Now let it be that the young woman to whom I say, "Please let down your pitcher that I may drink," and she says, "Drink, and I will also give your camels a drink"--let her be the one You have appointed for Your servant Isaac...And it happened, before he had finished speaking, that behold, Rebekah, who was born to Bethuel, son of Milcah, the wife of Nahor, Abraham's brother, came out with her pitcher on her shoulder..." (Genesis 24:14-15).
You, dear reader, have a destiny. You will either become an abomination so hideous that you will only be fit for hell's fury, or you will become an object of such beauty that if we could see you in such splendor now, the rest of us would be tempted to fall down and worship you. Such was the assessment of C.S. Lewis, and I agree with him. And though your destiny is firmer than concrete, all of your eternity hinges on your response to the good news of the resurrection of the sin-bearer, Jesus Christ.
I have no doubt that God ordained the very moment that Rebekah would leave her home carrying that pitcher to the well. I have no doubt that God gave Abraham's servant a willing and obedient heart to faithfully fulfill his task; he knew the servant's prayer and thoughts before he uttered them. I have no doubt that God knew that Rebekah would return to Canaan with Abraham's servant, and thereby become the grandmother of all Israel. Does your knowing that God orchestrated these events ruin the romance and surprise of the story? It certainly doesn't for me. I rejoiced again as I read it this morning, and I have known the ending for years.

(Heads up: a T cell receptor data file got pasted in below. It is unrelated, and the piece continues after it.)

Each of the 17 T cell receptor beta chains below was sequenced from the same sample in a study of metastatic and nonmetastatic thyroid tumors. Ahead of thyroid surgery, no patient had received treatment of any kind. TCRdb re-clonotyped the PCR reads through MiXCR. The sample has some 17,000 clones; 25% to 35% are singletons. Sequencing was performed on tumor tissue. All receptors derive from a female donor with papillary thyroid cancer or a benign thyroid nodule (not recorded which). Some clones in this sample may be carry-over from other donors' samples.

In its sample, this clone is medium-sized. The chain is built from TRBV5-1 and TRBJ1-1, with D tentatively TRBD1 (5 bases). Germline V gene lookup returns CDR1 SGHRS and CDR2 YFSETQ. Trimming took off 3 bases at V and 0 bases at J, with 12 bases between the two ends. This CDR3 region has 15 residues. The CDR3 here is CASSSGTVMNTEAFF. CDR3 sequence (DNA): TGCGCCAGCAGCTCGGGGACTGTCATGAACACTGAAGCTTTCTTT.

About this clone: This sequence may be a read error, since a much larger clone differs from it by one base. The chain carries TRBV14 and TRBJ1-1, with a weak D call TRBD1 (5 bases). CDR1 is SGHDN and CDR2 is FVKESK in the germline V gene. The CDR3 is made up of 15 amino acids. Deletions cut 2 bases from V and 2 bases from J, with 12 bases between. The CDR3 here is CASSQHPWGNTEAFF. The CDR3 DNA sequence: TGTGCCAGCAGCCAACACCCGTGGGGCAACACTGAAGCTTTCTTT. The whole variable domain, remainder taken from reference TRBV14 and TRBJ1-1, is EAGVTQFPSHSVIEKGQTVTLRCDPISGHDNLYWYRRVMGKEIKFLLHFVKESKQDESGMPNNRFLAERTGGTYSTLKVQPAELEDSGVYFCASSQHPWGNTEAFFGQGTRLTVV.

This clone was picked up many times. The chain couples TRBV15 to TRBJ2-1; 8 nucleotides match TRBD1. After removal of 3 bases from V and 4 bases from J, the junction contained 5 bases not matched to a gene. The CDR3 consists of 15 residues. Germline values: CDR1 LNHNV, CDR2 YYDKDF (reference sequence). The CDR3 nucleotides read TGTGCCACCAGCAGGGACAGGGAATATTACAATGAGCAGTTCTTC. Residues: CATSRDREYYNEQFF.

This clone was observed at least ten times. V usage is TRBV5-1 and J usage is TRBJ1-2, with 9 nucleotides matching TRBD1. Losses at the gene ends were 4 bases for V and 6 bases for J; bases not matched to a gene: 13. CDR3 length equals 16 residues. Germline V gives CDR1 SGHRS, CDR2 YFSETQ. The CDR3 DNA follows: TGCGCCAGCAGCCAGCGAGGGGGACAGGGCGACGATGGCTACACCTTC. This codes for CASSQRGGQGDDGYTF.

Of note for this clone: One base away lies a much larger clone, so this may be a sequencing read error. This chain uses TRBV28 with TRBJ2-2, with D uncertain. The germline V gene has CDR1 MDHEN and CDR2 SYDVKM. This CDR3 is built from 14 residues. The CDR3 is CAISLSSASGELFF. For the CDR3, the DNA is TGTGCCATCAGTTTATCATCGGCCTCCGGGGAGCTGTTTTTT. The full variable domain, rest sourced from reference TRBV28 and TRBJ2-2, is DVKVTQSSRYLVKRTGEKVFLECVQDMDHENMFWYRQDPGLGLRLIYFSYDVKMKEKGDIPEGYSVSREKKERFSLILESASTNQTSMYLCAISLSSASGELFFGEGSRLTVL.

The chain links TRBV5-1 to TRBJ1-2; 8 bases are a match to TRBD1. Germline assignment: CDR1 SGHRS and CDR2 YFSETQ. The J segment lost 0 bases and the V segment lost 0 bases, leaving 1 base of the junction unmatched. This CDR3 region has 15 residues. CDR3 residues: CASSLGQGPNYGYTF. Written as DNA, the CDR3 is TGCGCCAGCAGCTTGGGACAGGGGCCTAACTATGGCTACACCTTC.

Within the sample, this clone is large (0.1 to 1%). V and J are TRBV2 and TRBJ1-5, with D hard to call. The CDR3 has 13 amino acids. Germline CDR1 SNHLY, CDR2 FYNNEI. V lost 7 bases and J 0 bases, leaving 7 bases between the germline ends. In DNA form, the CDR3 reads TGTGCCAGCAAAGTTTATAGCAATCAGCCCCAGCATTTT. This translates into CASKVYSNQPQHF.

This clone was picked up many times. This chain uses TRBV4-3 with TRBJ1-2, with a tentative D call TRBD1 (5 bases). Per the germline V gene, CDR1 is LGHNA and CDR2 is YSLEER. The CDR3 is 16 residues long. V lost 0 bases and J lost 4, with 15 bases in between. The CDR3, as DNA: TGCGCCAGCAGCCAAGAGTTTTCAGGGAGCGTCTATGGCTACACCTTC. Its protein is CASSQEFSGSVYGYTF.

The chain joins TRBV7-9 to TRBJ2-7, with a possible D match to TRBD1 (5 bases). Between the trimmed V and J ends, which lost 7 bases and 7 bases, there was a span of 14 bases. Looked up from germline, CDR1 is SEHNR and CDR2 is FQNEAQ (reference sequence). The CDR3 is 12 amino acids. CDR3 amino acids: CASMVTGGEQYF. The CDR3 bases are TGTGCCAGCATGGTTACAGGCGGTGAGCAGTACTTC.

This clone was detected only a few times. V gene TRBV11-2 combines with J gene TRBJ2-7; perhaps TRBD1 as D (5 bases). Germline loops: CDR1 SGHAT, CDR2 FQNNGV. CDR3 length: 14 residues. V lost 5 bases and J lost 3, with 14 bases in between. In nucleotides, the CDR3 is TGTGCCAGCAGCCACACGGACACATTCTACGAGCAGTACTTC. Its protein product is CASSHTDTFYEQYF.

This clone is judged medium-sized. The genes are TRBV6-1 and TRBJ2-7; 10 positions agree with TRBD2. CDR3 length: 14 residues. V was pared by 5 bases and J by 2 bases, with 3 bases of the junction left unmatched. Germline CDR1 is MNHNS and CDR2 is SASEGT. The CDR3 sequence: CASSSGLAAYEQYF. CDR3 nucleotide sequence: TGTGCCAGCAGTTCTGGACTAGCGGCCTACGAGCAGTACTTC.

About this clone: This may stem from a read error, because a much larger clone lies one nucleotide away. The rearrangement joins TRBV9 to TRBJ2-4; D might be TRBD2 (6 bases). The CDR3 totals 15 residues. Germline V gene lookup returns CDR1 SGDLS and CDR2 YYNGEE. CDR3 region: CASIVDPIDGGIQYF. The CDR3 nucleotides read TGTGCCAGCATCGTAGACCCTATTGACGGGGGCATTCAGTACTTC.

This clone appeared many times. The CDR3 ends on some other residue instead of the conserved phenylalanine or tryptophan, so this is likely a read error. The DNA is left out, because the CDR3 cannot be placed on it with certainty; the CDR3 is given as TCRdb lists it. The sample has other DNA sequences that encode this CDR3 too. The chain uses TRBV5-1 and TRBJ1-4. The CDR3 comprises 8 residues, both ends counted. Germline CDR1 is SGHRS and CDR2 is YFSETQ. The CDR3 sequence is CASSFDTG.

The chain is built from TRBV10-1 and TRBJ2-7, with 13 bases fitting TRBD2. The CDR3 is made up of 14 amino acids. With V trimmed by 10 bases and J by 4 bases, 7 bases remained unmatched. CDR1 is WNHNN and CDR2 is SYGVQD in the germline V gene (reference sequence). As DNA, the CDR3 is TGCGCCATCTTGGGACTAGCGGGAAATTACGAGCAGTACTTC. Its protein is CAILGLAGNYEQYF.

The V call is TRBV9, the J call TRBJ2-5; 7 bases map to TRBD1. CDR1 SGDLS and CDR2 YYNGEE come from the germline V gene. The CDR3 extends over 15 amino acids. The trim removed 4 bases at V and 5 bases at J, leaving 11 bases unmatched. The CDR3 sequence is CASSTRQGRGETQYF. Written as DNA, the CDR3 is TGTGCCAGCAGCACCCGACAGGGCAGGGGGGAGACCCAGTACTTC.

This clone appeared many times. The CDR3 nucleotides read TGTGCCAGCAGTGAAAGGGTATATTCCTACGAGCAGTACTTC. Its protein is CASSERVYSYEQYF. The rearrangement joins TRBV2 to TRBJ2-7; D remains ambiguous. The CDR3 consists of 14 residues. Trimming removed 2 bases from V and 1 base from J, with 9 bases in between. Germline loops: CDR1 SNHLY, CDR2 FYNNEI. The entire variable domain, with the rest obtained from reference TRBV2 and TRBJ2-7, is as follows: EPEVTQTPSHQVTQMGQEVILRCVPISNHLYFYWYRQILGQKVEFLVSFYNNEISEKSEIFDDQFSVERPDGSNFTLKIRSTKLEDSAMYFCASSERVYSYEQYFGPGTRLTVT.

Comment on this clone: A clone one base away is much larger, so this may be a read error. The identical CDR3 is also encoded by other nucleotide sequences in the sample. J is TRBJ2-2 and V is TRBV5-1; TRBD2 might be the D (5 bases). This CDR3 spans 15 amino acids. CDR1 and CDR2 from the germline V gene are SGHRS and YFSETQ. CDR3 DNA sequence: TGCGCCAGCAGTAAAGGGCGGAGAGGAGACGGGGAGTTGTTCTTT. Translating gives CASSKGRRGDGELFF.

The reason is because the characters do not know the end, and they have real decisions to make. The servant doubts that the woman will return with him to Canaan (Gen. 24:5). He wonders if God will make his mission succesful (24:14). Rebekah has to choose for herself whether or not she will immediately return with the servant (24:57-58). She was certainly anxious, as was the servant, as was Abraham, and probably Isaac as well. But the servant and Rebekah obeyed and went in faith, and God granted the success that He had ordained from the foundation of the world.
The Master of All Lives is a compelling story teller, and He moves the drama forward with such faithless characters. He leads them in mysterious and inscrutable ways so that they are a real part of the drama. I try to imagine what joy must have been felt by Isaac, the servant, and Rebekah when they first met there in that field. I wonder how much it rejoiced the heart of God for this day to come to pass.
The story of the righteous did not end in Genesis; it continues to this day. God is crafting us into something of beauty, if only we will believe and follow. The story of God's faithfulness in your life is, I am certain, filled with drama, romance, and failure, all upheld by a powerful and loving God. We can be certain that there is always such a happy ending for the faithful, and that even though your life may seem dull and uneventful to you, for the heavenly perspective it is filled with grace and glory. I look forward to meeting you at the end of this journey and hearing the path through which the Savior brought you. There is a seat at the Master's banquet for you, beloved. It is our destiny to be there, to know each other, and to adore the King of Kings.
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